At the same time, the Tribune’s Slovic reported that a teacher was being paid almost $76,000 a year while on administrative leave, even as he was in and out of jail on charges that included assault and drunk driving. In March 2016, she found, the district renewed his contract through June 2018. In December the teacher, who had been deemed a danger to students, agreed to resign and was given more than $19,000 in back pay.
In October, after a different former PPS teacher was convicted of sexually touching six girls in one day in the Oregon City school district, The Oregonian requested records related to the teacher’s time in Portland schools. District Public Records Officer Ryan Vandehey said he would delay releasing to the press and public the district’s settlement agreement with the former teacher.
“The district had to consult with the union before the record could be made public because of the union’s desire to bargain over the new public records policy,” The Oregonian reported at the time.
It’s not clear whether the consultation happened or what was discussed or decided.
The settlement, which turned out to be part of the file in the criminal case that led to the teacher’s conviction, revealed that the district made a deal with the teacher to keep his history of misconduct with students quiet. Presumably, this decision is why repeated complaints against the teacher didn’t stop him from going on to work as a substitute in Oregon City.
Over the summer, a newly elected school board majority pledged greater transparency and set an October deadline for the creation of a new, more open policy. But when a proposed teacher contract was released in early February several days before the board was scheduled to vote on it, it contained two new provisions that would make investigations such as the aforementioned much harder.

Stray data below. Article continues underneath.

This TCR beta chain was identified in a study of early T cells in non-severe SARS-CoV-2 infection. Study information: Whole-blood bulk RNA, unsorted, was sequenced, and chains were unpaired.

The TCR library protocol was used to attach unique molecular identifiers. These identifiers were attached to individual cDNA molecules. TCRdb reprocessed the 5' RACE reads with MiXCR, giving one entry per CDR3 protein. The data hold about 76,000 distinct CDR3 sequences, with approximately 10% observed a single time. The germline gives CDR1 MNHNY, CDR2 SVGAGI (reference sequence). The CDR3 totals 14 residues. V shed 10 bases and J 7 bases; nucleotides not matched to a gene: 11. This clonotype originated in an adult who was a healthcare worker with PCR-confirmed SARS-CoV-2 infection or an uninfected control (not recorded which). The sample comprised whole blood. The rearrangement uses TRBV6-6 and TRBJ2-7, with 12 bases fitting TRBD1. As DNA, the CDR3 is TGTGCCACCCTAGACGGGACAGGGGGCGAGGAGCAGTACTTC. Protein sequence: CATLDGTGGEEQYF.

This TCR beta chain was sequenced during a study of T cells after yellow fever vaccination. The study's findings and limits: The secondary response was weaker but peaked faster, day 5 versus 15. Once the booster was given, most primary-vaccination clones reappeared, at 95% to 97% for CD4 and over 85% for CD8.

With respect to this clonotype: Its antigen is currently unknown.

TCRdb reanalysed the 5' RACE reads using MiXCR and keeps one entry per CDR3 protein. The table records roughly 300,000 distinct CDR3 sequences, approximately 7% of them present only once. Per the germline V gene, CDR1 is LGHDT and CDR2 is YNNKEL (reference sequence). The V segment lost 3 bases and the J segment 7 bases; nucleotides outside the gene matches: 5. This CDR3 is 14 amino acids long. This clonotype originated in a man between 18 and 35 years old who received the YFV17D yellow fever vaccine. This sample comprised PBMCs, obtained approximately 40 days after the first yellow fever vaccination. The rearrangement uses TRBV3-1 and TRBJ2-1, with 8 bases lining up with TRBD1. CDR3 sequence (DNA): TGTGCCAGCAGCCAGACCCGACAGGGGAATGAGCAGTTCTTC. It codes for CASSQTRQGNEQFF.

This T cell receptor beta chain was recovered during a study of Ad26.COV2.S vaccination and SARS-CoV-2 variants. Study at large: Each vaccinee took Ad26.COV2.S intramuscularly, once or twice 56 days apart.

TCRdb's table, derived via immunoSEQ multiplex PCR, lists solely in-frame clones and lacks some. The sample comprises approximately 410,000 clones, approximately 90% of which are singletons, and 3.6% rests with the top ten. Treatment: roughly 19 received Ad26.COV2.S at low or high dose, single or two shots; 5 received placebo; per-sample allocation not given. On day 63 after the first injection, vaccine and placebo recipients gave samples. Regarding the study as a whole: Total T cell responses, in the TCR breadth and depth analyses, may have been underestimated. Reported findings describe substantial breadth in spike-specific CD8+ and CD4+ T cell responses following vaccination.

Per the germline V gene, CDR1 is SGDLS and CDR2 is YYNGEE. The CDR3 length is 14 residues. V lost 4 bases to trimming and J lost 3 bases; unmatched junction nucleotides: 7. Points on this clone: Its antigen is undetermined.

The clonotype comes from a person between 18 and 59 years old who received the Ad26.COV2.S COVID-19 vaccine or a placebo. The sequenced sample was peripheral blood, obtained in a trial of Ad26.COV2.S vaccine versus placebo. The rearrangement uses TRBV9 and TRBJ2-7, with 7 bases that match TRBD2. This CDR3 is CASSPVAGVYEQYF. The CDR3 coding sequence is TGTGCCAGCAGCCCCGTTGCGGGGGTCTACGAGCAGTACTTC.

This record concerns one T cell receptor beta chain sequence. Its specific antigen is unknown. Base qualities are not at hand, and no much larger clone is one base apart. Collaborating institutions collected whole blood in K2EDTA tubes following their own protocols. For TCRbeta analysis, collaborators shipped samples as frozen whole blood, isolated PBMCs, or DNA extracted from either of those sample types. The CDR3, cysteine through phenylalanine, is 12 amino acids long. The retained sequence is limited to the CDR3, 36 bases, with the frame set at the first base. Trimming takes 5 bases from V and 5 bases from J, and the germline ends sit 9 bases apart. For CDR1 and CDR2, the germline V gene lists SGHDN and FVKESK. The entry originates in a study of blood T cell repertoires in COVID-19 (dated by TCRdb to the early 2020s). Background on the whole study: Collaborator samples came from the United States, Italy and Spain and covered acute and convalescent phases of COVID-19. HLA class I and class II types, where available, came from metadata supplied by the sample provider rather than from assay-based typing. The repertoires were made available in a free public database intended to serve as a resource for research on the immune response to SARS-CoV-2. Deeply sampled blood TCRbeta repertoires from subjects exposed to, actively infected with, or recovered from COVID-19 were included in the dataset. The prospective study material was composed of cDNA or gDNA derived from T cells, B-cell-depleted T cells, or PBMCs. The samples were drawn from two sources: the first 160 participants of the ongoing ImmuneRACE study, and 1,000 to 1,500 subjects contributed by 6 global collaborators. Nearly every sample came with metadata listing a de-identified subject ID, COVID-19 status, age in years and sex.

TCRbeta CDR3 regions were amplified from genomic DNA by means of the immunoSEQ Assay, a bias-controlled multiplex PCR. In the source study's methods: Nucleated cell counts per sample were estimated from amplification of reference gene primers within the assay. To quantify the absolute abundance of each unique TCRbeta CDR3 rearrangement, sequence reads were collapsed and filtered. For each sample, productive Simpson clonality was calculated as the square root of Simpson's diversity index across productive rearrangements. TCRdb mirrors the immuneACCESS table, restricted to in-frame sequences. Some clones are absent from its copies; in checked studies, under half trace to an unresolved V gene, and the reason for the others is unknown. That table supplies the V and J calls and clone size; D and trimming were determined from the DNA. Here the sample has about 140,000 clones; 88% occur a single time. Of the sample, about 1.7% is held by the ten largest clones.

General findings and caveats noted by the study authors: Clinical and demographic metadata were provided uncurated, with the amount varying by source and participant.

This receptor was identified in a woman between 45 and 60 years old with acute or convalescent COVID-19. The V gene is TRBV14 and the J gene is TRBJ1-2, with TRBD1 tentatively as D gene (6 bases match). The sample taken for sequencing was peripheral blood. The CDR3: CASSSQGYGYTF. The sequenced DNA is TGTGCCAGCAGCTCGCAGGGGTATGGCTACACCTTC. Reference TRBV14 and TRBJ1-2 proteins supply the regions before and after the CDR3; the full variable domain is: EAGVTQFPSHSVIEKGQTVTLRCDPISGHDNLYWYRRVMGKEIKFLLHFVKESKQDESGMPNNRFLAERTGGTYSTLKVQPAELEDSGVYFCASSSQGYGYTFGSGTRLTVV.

One new clause requires the district to put the letters formally placing an employee on leave in an investigative file, which is harder for reporters and others seeking public records to obtain than a personnel file.
Changing the place where a record is kept generally doesn’t change its status under the law, said Marshall: “You can call the record a ham sandwich, but that doesn’t make it a ham sandwich.”
The other provision in the proposed contract would have barred district administrators from saying an employee had been placed on leave. Oregon SPJ members and reporters told The 74 they were given conflicting answers by the district about whether this would silence PPS leaders and board members, or just principals and human resources officials.
The second clause does not appear in the final contract. In its place is a clause committing the district to allow the union to “bargain” about the public information policy still being drafted. The clause does not specify whether the union must agree to the new policy.
Northfield, the district’s director of media relations, explained that the district was responding to concerns raised by the union. “The district agreed with their concerns in some instances,” he said. “Therefore, the district agreed to language that said the administrator would only tell the local school community what they needed to know: that the teacher was not in the building so that the community knew that the issue had been addressed and student safety had been assured.”
He added that the district made it clear that the language does not prohibit district leaders from communicating to the media or the public about these issues.
“This is a good balance, one that was reached through collective bargaining,” he said.
SPJ board member Nick Budnick said the journalists’ group has been told PPS principals and other “administrators” will not be allowed to say an employee is on paid leave but school board members and district leaders will disclose that information. The SPJ members were not allowed to testify about their concerns, which they raised individually with board members and the district’s attorney, he said in an email.
“I’ve not seen anything from the Portland Association of Teachers confirming that they agree on that interpretation,” he added. “And it’s not clear to us what would happen if the language’s interpretation goes to an arbitrator.”Submit a Letter to the Editor